What is the correct way to end a tenancy?

Ending a tenancy is a normal part of a tenancy lifecycle and Landlords are entitled to do so. There is an important distinction between the normal rules for ending a tenancy lawfully and illegal evictions:

  • To terminate a tenancy lawfully, a landlord must serve a valid Notice of Termination. 
  • An unlawful termination, also known as an illegal eviction, may occur where a landlord, through force, intimidation or otherwise (such as cutting off utilities or changing the locks) denies a tenant from accessing a rented dwelling or removes their belongings. 

How to serve a valid Notice of Termination on a Tenant 

Following the introduction of The Residential Tenancies (Deferment of Termination Dates of Certain Tenancies) Act 2022, there is a ‘winter emergency period’ lasting from 30 October 2022 to 31 March 2023. Landlords can still serve a Notice of Termination during this period but the tenancy cannot end until after the winter emergency period where tenancies will end on deferrered termination dates. Please click here to read more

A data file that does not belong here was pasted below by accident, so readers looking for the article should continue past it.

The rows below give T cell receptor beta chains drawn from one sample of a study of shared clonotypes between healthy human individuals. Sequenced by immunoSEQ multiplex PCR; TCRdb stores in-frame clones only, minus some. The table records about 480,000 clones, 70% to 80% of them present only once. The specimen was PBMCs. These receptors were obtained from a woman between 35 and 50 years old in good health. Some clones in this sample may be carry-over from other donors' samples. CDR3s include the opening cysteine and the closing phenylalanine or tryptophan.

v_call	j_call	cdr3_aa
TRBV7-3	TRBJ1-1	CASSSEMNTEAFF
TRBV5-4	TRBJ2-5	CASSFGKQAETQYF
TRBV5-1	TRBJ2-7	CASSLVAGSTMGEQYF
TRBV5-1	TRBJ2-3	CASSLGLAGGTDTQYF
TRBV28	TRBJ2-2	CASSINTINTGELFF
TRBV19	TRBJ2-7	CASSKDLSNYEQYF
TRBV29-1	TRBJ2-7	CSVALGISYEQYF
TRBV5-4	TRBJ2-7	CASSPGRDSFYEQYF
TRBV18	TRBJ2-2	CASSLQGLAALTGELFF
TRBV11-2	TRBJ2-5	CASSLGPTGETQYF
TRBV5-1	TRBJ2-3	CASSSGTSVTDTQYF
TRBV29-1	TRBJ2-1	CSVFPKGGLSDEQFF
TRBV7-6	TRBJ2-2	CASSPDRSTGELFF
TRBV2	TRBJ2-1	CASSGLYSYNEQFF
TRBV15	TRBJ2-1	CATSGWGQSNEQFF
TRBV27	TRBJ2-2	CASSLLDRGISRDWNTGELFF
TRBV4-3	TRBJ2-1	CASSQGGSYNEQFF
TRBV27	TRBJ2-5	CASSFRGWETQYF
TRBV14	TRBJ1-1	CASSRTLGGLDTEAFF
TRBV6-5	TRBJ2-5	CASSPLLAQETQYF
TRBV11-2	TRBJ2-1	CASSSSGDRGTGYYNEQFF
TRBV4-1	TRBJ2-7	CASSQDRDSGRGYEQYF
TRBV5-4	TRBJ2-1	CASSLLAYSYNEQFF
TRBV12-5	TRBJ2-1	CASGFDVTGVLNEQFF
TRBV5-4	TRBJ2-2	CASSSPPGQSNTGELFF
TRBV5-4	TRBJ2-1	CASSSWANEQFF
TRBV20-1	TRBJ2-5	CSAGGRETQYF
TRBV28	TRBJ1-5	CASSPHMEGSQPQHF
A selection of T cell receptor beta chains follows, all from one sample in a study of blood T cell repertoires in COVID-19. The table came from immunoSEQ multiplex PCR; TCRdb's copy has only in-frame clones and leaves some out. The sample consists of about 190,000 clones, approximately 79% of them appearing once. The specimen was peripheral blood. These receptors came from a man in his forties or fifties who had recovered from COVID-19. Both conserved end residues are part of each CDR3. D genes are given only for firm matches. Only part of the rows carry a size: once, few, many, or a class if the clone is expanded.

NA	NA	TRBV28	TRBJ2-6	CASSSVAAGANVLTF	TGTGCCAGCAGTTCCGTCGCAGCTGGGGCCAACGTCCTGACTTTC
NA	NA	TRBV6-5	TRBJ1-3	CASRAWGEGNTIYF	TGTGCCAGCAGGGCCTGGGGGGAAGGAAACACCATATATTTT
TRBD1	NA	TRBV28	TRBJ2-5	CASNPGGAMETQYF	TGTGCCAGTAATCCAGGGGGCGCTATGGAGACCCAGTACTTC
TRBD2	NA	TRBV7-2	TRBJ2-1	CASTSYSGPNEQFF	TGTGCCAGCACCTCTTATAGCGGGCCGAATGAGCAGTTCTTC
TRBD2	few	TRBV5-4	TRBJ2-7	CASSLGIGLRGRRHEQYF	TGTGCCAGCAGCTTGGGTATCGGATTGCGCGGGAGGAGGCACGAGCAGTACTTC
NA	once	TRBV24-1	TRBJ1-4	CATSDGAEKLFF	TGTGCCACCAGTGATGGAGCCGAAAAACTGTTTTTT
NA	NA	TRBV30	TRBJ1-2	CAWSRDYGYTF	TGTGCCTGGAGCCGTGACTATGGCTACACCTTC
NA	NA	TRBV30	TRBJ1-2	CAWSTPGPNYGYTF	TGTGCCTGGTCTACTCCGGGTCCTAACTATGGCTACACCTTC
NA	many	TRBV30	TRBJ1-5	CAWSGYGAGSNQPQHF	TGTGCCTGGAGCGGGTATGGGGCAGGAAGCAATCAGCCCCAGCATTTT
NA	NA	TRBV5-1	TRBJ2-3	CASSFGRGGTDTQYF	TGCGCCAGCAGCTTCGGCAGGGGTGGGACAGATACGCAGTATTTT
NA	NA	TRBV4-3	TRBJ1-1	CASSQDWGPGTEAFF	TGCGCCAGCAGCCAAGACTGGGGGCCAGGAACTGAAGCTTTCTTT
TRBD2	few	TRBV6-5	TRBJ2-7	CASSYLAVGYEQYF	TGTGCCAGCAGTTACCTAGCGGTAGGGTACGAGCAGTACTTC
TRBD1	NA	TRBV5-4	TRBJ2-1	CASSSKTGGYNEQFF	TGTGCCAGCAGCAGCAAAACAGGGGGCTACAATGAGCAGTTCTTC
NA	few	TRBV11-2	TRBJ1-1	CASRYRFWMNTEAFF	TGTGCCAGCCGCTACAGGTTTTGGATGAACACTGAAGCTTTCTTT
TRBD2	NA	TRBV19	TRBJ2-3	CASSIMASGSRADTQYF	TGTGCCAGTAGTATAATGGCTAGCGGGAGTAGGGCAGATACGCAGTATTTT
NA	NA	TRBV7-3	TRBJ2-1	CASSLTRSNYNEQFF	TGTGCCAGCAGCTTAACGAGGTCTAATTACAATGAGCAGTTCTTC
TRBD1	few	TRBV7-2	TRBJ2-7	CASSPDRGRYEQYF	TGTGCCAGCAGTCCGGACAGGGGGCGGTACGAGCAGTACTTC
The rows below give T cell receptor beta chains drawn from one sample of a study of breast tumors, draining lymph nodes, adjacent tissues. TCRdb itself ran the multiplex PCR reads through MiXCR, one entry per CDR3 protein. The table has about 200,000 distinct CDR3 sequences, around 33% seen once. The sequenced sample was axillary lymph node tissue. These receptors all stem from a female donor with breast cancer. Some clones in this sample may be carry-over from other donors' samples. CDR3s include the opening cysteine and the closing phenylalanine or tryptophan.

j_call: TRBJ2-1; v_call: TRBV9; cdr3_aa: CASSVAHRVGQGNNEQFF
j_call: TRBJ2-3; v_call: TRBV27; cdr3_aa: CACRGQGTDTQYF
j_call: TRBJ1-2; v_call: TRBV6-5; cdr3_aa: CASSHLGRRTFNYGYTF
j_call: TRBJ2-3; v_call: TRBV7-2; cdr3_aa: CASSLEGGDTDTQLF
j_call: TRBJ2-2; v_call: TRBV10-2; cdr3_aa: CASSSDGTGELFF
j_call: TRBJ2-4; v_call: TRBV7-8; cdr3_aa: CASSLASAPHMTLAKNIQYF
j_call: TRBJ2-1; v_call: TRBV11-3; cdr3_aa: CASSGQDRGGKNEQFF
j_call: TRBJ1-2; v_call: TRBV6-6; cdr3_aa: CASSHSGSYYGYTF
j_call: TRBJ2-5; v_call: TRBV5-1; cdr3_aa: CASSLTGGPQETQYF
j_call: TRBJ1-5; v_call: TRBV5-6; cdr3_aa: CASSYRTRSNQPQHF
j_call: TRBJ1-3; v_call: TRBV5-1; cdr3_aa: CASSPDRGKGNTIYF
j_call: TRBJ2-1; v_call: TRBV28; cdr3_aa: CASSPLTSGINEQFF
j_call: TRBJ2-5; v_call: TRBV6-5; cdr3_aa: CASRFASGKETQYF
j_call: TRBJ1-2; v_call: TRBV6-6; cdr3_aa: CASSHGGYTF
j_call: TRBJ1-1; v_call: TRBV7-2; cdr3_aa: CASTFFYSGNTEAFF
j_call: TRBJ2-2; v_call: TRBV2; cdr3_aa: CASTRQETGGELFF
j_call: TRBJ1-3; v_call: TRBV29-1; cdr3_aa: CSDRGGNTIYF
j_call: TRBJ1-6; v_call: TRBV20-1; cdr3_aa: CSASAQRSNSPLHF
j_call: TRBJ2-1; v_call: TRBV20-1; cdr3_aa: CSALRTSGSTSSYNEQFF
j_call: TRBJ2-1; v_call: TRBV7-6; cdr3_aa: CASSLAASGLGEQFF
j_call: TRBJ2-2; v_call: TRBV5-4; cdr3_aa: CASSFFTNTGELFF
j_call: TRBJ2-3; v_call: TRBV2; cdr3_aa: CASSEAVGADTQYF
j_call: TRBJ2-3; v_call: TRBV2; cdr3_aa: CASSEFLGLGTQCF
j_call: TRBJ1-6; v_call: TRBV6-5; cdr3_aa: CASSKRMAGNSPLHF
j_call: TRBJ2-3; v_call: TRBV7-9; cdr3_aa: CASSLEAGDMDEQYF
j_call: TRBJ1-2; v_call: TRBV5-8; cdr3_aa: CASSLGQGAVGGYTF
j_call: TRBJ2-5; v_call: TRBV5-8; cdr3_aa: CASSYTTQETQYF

For all Notices of Termination to be deemed valid, they must be copied to the RTB at the same time as it is served on the tenant. Failure to do so means that the Notice of Termination is invalid. Landlords are asked to attach the Notice of Termination to a completed Notice of Termination return form to assist the RTB in linking the Notice to the relevant tenancy.

It can be emailed to NoticeofTermination@rtb.ie or posted to the Residential Tenancies Board, PO Box 47 Clonakilty, Co. Cork. 

If posting, the RTB recommends using certified post to ensure landlords have proof of the date the RTB was sent the copy of the Notice of Termination. These documents must be sent to the Residential Tenancies Board on the same day as the notice is served on the tenant. Landlords should retain copies and proof of postage for their records